US gov’t steps up attacks against sovereignty of Venezuela, Cuba

By Seth Galinsky
June 3, 2019

In the wake of the failed U.S.-backed coup attempt in Venezuela April 30, the U.S. government continues to tighten its economic noose around the country, hoping to bring down the government of President Nicolás Maduro. Washington is also stepping up its economic war against socialist Cuba. 

It’s working people who are paying the price for the U.S. rulers’ squeeze and the White House’s threats of imperialist military intervention in violation of Venezuelan sovereignty. 

U.S. officials state that a direct U.S. military intervention remains one option “on the table” and have threatened to impose a complete blockade on revolutionary Cuba — which would be equivalent to an act of war — for its principled solidarity with Venezuela. In response, the Socialist Workers Party and its candidates have joined in and initiated protest actions in New York, Los Angeles, San Francisco, Seattle, Chicago and other places demanding U.S. hands off Venezuela! U.S. hands off Cuba! 

On May 10 Secretary of the Treasury Steven Mnuchin imposed sanctions on two maritime companies that had transported oil from Venezuela to Cuba as part of longtime agreements. All property and bank accounts of the two companies in the U.S. were frozen. 

On May 15 the Department of Homeland Security ordered the suspension of all commercial passenger and cargo flights between the U.S. and Venezuela on the pretext that conditions there “threaten the safety” of “passengers, aircraft and crew.” Most U.S. and international carriers had already suspended such flights. Venezuelans living in the U.S. will now only be able to ship food and medicine to relatives through third countries, increasing the cost and delays. 

Working people in Venezuela are battered by hyperinflation, with price increases expected to reach 10 million percent this year. A tenth of the population has fled the country over the last two years. 

U.S. rulers’ sanctions deepen capitalist crisis

The U.S. sanctions come on top of the capitalist economic crisis unfolding in Venezuela. A combination of the steep drop in oil prices on the world market from 2010 to 2018, and declining production due to corruption and bureaucratic mismanagement — even before Washington imposed sanctions — have devastated the state-owned PDVSA oil industry. Venezuela has the largest known oil reserves in the world. 

The crisis and U.S. sanctions have deeply affected many countries that trade with Venezuela. In 2015 the Maduro government began reducing oil shipments it sold at subsidized prices to Cuba and a dozen other Caribbean nations through its Petrocaribe aid program. In Haiti, which once received some 60,000 barrels of subsidized oil a day, much of the country now has electricity only three hours a day.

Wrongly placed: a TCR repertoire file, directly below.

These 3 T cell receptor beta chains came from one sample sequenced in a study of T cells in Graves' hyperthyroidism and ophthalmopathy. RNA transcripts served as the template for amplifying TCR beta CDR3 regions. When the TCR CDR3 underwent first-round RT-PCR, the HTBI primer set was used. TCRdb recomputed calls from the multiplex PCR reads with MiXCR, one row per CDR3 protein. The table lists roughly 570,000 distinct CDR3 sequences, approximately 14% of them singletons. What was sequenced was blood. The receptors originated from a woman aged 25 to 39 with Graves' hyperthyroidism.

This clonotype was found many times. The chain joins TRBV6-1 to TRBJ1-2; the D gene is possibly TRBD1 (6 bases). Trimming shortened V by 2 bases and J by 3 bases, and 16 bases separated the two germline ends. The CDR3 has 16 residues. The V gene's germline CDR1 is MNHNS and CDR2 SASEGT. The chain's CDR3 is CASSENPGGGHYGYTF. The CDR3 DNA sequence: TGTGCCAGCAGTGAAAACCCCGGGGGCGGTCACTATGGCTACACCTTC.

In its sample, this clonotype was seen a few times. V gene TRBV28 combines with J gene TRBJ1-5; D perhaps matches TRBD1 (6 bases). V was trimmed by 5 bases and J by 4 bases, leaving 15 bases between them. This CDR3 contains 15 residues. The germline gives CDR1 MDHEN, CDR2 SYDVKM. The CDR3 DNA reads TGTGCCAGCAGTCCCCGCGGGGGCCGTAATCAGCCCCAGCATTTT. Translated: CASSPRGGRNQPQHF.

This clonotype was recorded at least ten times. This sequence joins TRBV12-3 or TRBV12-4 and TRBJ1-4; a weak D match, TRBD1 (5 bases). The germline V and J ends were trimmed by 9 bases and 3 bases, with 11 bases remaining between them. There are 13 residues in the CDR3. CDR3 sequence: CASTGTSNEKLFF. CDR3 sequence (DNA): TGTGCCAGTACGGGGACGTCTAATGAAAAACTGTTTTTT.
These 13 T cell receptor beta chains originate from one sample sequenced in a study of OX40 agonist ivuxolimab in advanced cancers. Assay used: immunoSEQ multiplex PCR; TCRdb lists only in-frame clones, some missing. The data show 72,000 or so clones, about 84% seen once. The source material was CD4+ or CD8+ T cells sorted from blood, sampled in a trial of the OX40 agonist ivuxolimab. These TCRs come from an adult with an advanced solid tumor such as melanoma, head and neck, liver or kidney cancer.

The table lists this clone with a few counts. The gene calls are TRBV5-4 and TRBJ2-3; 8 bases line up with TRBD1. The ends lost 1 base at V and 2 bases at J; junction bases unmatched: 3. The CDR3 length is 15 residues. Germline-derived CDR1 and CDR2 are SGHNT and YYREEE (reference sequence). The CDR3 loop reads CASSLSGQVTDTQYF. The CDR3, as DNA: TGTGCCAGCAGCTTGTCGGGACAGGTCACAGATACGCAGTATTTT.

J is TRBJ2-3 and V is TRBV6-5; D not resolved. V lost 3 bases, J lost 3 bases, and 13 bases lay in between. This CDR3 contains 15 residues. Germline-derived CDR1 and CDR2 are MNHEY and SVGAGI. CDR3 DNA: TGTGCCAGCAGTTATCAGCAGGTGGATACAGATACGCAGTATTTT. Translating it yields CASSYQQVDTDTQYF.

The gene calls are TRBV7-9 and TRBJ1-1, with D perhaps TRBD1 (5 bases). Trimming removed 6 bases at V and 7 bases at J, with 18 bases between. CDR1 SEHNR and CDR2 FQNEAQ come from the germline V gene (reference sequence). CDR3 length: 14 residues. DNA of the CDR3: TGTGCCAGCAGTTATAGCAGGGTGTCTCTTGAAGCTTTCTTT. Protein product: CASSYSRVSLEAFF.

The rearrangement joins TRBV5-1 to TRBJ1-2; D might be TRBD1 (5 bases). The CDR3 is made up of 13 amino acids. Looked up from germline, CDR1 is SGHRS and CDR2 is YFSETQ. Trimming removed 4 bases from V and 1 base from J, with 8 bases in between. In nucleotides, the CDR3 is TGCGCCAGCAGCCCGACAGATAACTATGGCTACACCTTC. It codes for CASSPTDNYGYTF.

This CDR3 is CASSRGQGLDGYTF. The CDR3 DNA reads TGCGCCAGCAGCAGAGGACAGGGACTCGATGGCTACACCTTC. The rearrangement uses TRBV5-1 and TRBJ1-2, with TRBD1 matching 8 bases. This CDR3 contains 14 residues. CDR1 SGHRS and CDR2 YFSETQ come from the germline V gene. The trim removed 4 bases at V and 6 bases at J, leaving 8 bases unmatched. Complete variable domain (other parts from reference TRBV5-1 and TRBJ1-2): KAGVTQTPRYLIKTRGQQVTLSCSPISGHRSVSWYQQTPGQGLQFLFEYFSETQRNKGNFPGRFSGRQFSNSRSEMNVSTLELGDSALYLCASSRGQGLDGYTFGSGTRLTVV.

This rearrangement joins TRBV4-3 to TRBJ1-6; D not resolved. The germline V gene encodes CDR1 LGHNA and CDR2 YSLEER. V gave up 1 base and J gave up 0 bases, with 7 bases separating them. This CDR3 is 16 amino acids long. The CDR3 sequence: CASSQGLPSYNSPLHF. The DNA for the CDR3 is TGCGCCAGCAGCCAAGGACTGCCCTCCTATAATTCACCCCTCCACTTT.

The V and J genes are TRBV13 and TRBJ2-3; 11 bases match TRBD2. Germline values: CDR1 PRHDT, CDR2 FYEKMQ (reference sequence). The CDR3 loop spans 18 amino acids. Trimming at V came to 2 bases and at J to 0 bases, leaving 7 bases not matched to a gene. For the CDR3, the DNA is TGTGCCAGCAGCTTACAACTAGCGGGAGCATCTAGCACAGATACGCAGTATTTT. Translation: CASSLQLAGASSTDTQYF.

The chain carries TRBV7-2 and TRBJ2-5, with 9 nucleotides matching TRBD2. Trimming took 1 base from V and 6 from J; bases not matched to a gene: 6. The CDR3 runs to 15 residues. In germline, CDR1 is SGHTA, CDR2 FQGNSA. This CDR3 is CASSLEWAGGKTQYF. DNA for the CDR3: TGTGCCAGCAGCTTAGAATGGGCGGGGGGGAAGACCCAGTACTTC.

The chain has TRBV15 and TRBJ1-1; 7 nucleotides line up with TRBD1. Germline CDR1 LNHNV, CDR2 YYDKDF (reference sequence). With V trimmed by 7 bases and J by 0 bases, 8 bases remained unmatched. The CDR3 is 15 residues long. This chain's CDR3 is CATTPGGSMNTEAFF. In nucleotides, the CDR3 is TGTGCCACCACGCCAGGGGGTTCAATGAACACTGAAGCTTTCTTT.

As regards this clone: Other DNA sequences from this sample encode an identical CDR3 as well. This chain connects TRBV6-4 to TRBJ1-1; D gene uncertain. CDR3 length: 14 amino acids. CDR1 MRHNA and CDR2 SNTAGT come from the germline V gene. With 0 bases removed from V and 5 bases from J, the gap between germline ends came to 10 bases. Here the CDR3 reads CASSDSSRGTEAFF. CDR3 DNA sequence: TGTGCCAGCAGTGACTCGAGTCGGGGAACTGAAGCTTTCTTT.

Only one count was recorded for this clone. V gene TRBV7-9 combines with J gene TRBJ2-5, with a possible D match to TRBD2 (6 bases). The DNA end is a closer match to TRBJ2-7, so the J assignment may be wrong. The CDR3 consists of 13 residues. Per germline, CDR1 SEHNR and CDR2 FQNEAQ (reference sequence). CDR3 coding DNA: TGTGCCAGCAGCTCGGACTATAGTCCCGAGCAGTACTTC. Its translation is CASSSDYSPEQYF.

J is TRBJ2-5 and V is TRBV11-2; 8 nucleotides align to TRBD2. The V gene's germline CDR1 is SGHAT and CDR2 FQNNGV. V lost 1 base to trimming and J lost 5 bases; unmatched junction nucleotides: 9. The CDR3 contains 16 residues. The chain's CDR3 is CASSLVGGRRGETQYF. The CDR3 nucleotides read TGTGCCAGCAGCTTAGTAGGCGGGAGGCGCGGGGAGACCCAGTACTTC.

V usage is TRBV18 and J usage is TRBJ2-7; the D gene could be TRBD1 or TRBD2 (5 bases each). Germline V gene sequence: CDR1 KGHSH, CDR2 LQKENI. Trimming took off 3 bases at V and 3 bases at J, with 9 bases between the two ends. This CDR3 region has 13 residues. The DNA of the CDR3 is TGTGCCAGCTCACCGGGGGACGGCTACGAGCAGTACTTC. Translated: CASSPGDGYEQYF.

Cuba’s revolutionary government has been taking measures to weather the most recent drop in oil imports, from cutting down the frequency and number of pages of its main newspapers to adding some basic food items to the country’s rationing system. 

Cuba’s solidarity

More than 20,000 Cuban internationalist volunteers continue to provide health care, education, sports training and other programs in Venezuela, a demonstration of its solidarity with the Venezuelan people. 

In January Washington froze the accounts and assets of PDVSA’s U.S. subsidiary Citgo, then handed control to self-proclaimed Venezuelan “interim president” Juan Guaidó. PDVSA stopped shipping oil to the U.S. and sought to bypass U.S. sanctions by expanding its sales to India and other countries. But those attempts have mostly failed as Washington tightens its squeeze. As a result PDVSA is running out of storage space for its sputtering oil production. 

Mile-long lines of vehicles waiting for fuel were reported in Maracaibo, Venezuela’s second largest city, in mid-May, with similar shortages across the country. Some drivers had to wait 24 hours or more to fuel up. In some areas soldiers supervised the distribution of gas, imposing limits on how much each person could buy. But gas still ran out. 

Meanwhile, both the Venezuelan government and the Guaidó-led pro-imperialist opposition coalition confirmed May 16 that they have been holding talks in Norway. The U.S.-backed opposition has said it won’t accept anything short of the resignation of Maduro, a “transition” government and new elections. 

At the same time, Guaidó and his allies met with Pentagon and State Department officials May 20. Opposition envoy Carlos Vecchio has said they would “welcome strategic and operational planning” from the U.S. military. 

“Only the people of Venezuela have the right to decide their own future. Only they have the capacity to forge a working-class movement and leadership that can chart a course out of the devastating capitalist crisis facing them. My party supports the sovereignty of Venezuela against the U.S. rulers’ economic warfare,” said Lea Sherman, Socialist Workers Party candidate for New Jersey General Assembly, May 20. “U.S. hands off Venezuela! U.S. hands off Cuba!”